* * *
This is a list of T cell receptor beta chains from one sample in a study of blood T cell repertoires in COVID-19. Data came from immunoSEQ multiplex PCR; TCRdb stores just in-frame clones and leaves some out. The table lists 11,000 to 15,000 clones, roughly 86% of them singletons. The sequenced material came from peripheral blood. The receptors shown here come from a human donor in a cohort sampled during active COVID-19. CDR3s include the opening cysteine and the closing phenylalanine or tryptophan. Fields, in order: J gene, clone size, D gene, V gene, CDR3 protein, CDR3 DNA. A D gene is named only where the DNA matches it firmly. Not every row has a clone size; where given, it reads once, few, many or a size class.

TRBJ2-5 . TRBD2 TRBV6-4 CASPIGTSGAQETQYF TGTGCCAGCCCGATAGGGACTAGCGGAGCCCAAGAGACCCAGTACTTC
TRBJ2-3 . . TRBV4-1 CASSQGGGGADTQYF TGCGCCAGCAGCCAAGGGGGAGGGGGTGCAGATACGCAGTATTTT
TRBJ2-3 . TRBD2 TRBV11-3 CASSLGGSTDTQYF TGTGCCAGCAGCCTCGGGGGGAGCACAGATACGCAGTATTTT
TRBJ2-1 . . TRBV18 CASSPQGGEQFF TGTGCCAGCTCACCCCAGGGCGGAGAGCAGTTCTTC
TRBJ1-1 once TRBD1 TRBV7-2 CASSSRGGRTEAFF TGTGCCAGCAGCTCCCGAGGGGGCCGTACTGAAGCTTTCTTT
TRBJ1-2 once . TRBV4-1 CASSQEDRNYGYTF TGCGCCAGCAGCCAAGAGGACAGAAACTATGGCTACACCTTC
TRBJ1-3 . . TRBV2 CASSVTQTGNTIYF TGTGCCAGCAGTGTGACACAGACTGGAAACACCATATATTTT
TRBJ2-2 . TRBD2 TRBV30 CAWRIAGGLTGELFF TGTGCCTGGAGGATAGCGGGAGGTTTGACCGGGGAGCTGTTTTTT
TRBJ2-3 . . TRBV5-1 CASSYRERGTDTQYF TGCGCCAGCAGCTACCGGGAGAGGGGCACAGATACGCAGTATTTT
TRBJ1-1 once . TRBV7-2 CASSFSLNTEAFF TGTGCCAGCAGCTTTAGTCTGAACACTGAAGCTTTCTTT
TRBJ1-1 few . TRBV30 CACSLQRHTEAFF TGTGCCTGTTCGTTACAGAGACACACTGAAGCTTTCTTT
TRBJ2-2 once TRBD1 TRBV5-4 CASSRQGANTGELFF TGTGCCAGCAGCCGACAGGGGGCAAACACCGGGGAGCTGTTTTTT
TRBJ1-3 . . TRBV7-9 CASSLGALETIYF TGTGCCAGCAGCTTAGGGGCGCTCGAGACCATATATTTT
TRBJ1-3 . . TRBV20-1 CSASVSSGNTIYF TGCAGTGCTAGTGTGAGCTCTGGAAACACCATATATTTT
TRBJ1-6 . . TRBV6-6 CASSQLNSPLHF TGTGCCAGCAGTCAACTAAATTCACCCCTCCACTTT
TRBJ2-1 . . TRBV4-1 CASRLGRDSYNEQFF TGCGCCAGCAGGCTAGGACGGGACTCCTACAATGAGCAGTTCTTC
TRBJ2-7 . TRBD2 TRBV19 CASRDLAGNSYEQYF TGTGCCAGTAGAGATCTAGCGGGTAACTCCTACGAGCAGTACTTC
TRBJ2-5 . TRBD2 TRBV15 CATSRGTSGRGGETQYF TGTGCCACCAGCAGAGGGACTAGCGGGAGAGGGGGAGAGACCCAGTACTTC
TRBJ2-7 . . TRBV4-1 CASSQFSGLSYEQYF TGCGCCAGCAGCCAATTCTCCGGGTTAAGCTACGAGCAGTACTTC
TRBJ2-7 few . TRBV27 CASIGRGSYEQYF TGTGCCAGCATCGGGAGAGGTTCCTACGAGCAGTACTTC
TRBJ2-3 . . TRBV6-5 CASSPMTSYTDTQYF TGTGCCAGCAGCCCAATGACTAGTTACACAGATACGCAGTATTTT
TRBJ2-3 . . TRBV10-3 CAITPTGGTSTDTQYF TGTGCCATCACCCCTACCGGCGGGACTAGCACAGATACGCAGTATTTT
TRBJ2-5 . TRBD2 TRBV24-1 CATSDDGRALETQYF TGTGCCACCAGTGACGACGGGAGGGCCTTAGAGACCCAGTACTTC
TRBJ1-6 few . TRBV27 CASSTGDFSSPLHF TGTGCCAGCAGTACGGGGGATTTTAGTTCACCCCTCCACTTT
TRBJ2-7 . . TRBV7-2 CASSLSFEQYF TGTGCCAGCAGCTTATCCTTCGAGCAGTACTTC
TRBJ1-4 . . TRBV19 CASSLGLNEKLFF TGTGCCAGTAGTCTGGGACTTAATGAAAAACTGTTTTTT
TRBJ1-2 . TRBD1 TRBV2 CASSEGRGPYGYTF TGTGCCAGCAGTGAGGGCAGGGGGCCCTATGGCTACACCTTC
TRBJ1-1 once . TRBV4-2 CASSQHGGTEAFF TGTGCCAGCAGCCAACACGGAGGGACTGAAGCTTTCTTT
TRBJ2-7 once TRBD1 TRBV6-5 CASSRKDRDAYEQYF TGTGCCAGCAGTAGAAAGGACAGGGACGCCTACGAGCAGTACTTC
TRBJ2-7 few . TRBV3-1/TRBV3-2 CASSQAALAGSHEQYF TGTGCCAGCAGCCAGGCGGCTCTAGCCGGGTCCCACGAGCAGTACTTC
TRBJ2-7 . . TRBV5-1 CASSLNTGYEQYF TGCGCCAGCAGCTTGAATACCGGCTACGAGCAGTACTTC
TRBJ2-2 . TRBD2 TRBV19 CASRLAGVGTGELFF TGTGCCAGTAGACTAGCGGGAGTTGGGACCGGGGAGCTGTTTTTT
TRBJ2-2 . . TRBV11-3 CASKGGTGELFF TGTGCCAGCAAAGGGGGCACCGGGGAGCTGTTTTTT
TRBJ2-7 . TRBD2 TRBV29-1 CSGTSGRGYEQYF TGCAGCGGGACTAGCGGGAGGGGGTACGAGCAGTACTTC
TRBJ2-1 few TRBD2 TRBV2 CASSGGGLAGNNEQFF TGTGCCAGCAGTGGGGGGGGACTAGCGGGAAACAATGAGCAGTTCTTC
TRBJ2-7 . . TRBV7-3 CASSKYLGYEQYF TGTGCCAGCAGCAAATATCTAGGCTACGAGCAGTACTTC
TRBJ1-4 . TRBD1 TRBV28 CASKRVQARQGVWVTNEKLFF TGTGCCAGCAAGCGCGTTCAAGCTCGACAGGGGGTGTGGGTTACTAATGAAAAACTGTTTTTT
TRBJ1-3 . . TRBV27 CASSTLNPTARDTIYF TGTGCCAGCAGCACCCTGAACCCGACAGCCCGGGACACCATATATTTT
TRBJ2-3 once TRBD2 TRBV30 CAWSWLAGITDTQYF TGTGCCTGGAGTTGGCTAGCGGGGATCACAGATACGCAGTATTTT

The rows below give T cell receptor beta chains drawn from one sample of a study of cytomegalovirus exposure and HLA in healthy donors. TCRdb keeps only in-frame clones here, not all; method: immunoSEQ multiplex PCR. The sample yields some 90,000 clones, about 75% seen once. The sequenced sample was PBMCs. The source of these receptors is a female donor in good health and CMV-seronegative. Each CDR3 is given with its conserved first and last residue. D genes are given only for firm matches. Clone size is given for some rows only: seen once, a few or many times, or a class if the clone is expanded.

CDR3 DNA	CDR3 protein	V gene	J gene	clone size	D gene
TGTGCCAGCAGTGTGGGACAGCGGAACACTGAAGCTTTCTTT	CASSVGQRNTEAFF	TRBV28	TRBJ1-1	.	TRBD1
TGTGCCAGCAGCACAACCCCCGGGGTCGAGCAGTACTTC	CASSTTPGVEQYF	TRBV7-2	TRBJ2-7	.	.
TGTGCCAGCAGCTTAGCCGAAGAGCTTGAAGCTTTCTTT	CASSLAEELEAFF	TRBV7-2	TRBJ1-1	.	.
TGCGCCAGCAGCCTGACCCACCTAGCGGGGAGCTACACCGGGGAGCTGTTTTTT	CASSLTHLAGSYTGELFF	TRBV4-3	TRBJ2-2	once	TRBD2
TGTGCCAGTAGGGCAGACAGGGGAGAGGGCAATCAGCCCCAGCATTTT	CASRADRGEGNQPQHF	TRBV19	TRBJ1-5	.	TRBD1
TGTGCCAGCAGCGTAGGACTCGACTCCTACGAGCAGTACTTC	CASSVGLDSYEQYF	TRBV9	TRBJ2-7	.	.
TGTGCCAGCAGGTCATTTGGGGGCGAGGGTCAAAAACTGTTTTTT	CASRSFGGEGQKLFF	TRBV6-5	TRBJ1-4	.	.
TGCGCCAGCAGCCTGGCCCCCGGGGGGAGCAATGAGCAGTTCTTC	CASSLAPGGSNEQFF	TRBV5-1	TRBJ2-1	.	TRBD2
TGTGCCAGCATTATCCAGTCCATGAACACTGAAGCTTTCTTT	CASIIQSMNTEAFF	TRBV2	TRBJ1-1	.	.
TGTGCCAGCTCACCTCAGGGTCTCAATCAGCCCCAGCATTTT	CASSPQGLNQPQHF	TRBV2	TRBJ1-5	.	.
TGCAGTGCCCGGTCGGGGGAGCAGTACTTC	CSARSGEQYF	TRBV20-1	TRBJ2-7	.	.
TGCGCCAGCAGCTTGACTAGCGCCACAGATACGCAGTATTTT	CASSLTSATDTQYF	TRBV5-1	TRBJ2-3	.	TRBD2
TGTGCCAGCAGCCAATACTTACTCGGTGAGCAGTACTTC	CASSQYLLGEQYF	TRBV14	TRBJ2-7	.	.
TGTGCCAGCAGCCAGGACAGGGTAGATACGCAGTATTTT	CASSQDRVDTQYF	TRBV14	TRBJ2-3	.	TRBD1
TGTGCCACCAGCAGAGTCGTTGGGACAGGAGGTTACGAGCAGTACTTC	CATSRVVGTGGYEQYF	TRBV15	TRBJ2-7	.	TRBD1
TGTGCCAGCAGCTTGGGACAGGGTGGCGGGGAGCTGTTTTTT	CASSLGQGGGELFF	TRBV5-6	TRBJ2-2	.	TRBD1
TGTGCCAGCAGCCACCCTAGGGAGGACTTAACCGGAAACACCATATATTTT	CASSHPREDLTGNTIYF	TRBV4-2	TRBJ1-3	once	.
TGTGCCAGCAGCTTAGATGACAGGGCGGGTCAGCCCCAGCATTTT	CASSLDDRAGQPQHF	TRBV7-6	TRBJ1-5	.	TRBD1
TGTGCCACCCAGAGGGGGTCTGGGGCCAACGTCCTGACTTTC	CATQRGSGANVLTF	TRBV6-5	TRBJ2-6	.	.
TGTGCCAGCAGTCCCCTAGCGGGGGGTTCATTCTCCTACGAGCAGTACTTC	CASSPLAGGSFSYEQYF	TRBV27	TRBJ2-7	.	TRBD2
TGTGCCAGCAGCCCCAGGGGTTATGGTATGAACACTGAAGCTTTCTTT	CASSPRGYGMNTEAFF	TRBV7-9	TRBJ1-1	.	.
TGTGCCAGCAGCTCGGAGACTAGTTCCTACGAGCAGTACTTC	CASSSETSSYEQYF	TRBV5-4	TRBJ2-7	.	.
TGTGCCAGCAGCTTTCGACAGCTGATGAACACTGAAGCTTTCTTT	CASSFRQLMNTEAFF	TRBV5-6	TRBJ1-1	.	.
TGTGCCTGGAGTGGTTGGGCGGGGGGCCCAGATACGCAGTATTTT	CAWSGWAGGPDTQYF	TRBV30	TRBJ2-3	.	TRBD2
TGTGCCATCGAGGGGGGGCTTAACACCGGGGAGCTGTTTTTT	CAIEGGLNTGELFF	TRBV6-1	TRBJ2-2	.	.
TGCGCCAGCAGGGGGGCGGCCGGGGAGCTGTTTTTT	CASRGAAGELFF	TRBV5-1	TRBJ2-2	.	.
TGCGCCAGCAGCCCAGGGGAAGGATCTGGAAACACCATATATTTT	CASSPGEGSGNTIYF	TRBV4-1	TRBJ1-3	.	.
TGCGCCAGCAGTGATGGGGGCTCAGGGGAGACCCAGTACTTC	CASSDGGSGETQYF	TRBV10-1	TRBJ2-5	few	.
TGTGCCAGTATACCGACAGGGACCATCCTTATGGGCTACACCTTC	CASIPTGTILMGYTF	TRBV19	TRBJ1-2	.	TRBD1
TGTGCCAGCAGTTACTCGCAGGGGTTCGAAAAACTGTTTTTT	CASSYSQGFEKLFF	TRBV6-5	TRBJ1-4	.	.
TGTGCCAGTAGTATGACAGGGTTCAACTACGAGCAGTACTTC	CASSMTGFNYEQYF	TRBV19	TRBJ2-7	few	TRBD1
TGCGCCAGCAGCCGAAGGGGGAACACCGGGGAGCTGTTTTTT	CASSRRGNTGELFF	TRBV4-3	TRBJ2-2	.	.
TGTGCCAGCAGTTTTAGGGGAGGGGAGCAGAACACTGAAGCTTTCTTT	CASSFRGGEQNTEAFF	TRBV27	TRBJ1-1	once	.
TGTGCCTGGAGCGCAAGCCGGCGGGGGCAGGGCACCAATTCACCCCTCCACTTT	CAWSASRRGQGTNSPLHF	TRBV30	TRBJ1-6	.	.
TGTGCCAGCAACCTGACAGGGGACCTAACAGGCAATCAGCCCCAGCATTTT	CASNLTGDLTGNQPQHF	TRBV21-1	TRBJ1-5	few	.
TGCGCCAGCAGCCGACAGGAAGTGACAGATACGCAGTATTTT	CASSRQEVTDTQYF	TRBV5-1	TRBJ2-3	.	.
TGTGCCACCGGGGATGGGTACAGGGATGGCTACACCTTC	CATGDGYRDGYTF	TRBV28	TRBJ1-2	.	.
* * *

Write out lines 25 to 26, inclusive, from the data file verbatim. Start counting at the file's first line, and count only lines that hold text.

TRBJ1-6 few . TRBV27 CASSTGDFSSPLHF TGTGCCAGCAGTACGGGGGATTTTAGTTCACCCCTCCACTTT
TRBJ2-7 . . TRBV7-2 CASSLSFEQYF TGTGCCAGCAGCTTATCCTTCGAGCAGTACTTC